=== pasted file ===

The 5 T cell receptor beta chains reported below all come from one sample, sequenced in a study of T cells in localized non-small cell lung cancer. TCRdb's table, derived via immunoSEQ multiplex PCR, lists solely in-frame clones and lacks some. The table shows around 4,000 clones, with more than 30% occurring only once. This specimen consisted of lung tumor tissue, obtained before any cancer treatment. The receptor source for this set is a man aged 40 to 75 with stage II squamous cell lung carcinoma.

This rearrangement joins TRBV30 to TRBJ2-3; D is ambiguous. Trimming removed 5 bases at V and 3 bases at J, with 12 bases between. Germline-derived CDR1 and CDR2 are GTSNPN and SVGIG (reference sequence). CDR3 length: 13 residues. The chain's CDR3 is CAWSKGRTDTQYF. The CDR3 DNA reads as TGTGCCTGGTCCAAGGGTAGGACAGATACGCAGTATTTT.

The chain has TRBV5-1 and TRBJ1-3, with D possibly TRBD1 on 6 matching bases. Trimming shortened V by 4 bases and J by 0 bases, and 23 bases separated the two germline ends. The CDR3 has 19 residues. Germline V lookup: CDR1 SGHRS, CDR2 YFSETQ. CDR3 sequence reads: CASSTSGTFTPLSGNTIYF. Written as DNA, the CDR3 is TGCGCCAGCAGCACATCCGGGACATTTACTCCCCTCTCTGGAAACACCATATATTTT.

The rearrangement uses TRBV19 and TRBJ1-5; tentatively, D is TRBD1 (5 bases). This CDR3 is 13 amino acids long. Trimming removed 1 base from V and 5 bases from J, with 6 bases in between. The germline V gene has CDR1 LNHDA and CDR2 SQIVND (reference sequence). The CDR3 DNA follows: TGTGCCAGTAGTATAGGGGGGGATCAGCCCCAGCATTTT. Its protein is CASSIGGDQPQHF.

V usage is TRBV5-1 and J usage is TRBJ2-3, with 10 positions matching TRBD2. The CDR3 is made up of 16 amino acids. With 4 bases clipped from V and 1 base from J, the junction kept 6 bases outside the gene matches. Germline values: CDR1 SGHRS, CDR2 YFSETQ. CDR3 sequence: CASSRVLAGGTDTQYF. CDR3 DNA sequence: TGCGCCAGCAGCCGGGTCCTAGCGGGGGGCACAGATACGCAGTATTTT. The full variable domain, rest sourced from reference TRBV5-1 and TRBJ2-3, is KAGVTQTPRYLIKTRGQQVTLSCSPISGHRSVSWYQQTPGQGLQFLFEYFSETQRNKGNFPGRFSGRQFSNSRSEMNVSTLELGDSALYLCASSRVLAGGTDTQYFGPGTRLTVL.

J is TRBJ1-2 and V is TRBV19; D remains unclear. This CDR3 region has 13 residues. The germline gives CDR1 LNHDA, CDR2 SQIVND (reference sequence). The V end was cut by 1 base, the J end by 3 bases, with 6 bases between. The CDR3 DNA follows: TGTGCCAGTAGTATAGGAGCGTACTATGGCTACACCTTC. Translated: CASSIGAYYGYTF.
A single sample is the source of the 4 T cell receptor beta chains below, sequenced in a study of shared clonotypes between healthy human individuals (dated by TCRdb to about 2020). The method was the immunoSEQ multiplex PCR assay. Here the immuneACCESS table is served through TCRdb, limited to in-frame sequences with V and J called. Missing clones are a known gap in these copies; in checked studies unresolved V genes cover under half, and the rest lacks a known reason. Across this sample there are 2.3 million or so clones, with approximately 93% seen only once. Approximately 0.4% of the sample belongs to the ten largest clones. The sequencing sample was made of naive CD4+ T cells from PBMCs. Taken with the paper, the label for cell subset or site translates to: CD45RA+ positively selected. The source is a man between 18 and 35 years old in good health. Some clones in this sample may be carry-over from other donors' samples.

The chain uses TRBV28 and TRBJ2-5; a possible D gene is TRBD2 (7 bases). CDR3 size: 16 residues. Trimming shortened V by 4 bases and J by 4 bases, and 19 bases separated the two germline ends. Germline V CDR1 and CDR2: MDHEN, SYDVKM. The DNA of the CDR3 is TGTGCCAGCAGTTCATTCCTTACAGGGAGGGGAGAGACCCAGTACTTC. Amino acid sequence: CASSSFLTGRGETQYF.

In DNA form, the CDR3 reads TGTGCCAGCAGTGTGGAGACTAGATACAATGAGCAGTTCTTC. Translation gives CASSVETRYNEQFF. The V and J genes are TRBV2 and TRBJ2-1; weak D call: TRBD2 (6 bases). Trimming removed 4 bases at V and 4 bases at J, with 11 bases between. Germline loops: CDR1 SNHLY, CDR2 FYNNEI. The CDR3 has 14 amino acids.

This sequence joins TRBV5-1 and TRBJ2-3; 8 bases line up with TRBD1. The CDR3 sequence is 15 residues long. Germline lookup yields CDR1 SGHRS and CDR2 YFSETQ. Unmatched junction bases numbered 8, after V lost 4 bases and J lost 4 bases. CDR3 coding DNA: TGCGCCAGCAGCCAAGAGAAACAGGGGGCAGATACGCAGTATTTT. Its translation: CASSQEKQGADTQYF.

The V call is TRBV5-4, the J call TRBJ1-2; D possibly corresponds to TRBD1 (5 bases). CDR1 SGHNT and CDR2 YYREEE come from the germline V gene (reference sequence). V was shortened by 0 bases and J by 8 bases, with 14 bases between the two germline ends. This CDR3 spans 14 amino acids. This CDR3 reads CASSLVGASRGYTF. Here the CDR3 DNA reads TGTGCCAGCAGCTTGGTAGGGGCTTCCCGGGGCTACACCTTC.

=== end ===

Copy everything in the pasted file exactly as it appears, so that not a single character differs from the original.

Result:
The 5 T cell receptor beta chains reported below all come from one sample, sequenced in a study of T cells in localized non-small cell lung cancer. TCRdb's table, derived via immunoSEQ multiplex PCR, lists solely in-frame clones and lacks some. The table shows around 4,000 clones, with more than 30% occurring only once. This specimen consisted of lung tumor tissue, obtained before any cancer treatment. The receptor source for this set is a man aged 40 to 75 with stage II squamous cell lung carcinoma.

This rearrangement joins TRBV30 to TRBJ2-3; D is ambiguous. Trimming removed 5 bases at V and 3 bases at J, with 12 bases between. Germline-derived CDR1 and CDR2 are GTSNPN and SVGIG (reference sequence). CDR3 length: 13 residues. The chain's CDR3 is CAWSKGRTDTQYF. The CDR3 DNA reads as TGTGCCTGGTCCAAGGGTAGGACAGATACGCAGTATTTT.

The chain has TRBV5-1 and TRBJ1-3, with D possibly TRBD1 on 6 matching bases. Trimming shortened V by 4 bases and J by 0 bases, and 23 bases separated the two germline ends. The CDR3 has 19 residues. Germline V lookup: CDR1 SGHRS, CDR2 YFSETQ. CDR3 sequence reads: CASSTSGTFTPLSGNTIYF. Written as DNA, the CDR3 is TGCGCCAGCAGCACATCCGGGACATTTACTCCCCTCTCTGGAAACACCATATATTTT.

The rearrangement uses TRBV19 and TRBJ1-5; tentatively, D is TRBD1 (5 bases). This CDR3 is 13 amino acids long. Trimming removed 1 base from V and 5 bases from J, with 6 bases in between. The germline V gene has CDR1 LNHDA and CDR2 SQIVND (reference sequence). The CDR3 DNA follows: TGTGCCAGTAGTATAGGGGGGGATCAGCCCCAGCATTTT. Its protein is CASSIGGDQPQHF.

V usage is TRBV5-1 and J usage is TRBJ2-3, with 10 positions matching TRBD2. The CDR3 is made up of 16 amino acids. With 4 bases clipped from V and 1 base from J, the junction kept 6 bases outside the gene matches. Germline values: CDR1 SGHRS, CDR2 YFSETQ. CDR3 sequence: CASSRVLAGGTDTQYF. CDR3 DNA sequence: TGCGCCAGCAGCCGGGTCCTAGCGGGGGGCACAGATACGCAGTATTTT. The full variable domain, rest sourced from reference TRBV5-1 and TRBJ2-3, is KAGVTQTPRYLIKTRGQQVTLSCSPISGHRSVSWYQQTPGQGLQFLFEYFSETQRNKGNFPGRFSGRQFSNSRSEMNVSTLELGDSALYLCASSRVLAGGTDTQYFGPGTRLTVL.

J is TRBJ1-2 and V is TRBV19; D remains unclear. This CDR3 region has 13 residues. The germline gives CDR1 LNHDA, CDR2 SQIVND (reference sequence). The V end was cut by 1 base, the J end by 3 bases, with 6 bases between. The CDR3 DNA follows: TGTGCCAGTAGTATAGGAGCGTACTATGGCTACACCTTC. Translated: CASSIGAYYGYTF.
A single sample is the source of the 4 T cell receptor beta chains below, sequenced in a study of shared clonotypes between healthy human individuals (dated by TCRdb to about 2020). The method was the immunoSEQ multiplex PCR assay. Here the immuneACCESS table is served through TCRdb, limited to in-frame sequences with V and J called. Missing clones are a known gap in these copies; in checked studies unresolved V genes cover under half, and the rest lacks a known reason. Across this sample there are 2.3 million or so clones, with approximately 93% seen only once. Approximately 0.4% of the sample belongs to the ten largest clones. The sequencing sample was made of naive CD4+ T cells from PBMCs. Taken with the paper, the label for cell subset or site translates to: CD45RA+ positively selected. The source is a man between 18 and 35 years old in good health. Some clones in this sample may be carry-over from other donors' samples.

The chain uses TRBV28 and TRBJ2-5; a possible D gene is TRBD2 (7 bases). CDR3 size: 16 residues. Trimming shortened V by 4 bases and J by 4 bases, and 19 bases separated the two germline ends. Germline V CDR1 and CDR2: MDHEN, SYDVKM. The DNA of the CDR3 is TGTGCCAGCAGTTCATTCCTTACAGGGAGGGGAGAGACCCAGTACTTC. Amino acid sequence: CASSSFLTGRGETQYF.

In DNA form, the CDR3 reads TGTGCCAGCAGTGTGGAGACTAGATACAATGAGCAGTTCTTC. Translation gives CASSVETRYNEQFF. The V and J genes are TRBV2 and TRBJ2-1; weak D call: TRBD2 (6 bases). Trimming removed 4 bases at V and 4 bases at J, with 11 bases between. Germline loops: CDR1 SNHLY, CDR2 FYNNEI. The CDR3 has 14 amino acids.

This sequence joins TRBV5-1 and TRBJ2-3; 8 bases line up with TRBD1. The CDR3 sequence is 15 residues long. Germline lookup yields CDR1 SGHRS and CDR2 YFSETQ. Unmatched junction bases numbered 8, after V lost 4 bases and J lost 4 bases. CDR3 coding DNA: TGCGCCAGCAGCCAAGAGAAACAGGGGGCAGATACGCAGTATTTT. Its translation: CASSQEKQGADTQYF.

The V call is TRBV5-4, the J call TRBJ1-2; D possibly corresponds to TRBD1 (5 bases). CDR1 SGHNT and CDR2 YYREEE come from the germline V gene (reference sequence). V was shortened by 0 bases and J by 8 bases, with 14 bases between the two germline ends. This CDR3 spans 14 amino acids. This CDR3 reads CASSLVGASRGYTF. Here the CDR3 DNA reads TGTGCCAGCAGCTTGGTAGGGGCTTCCCGGGGCTACACCTTC.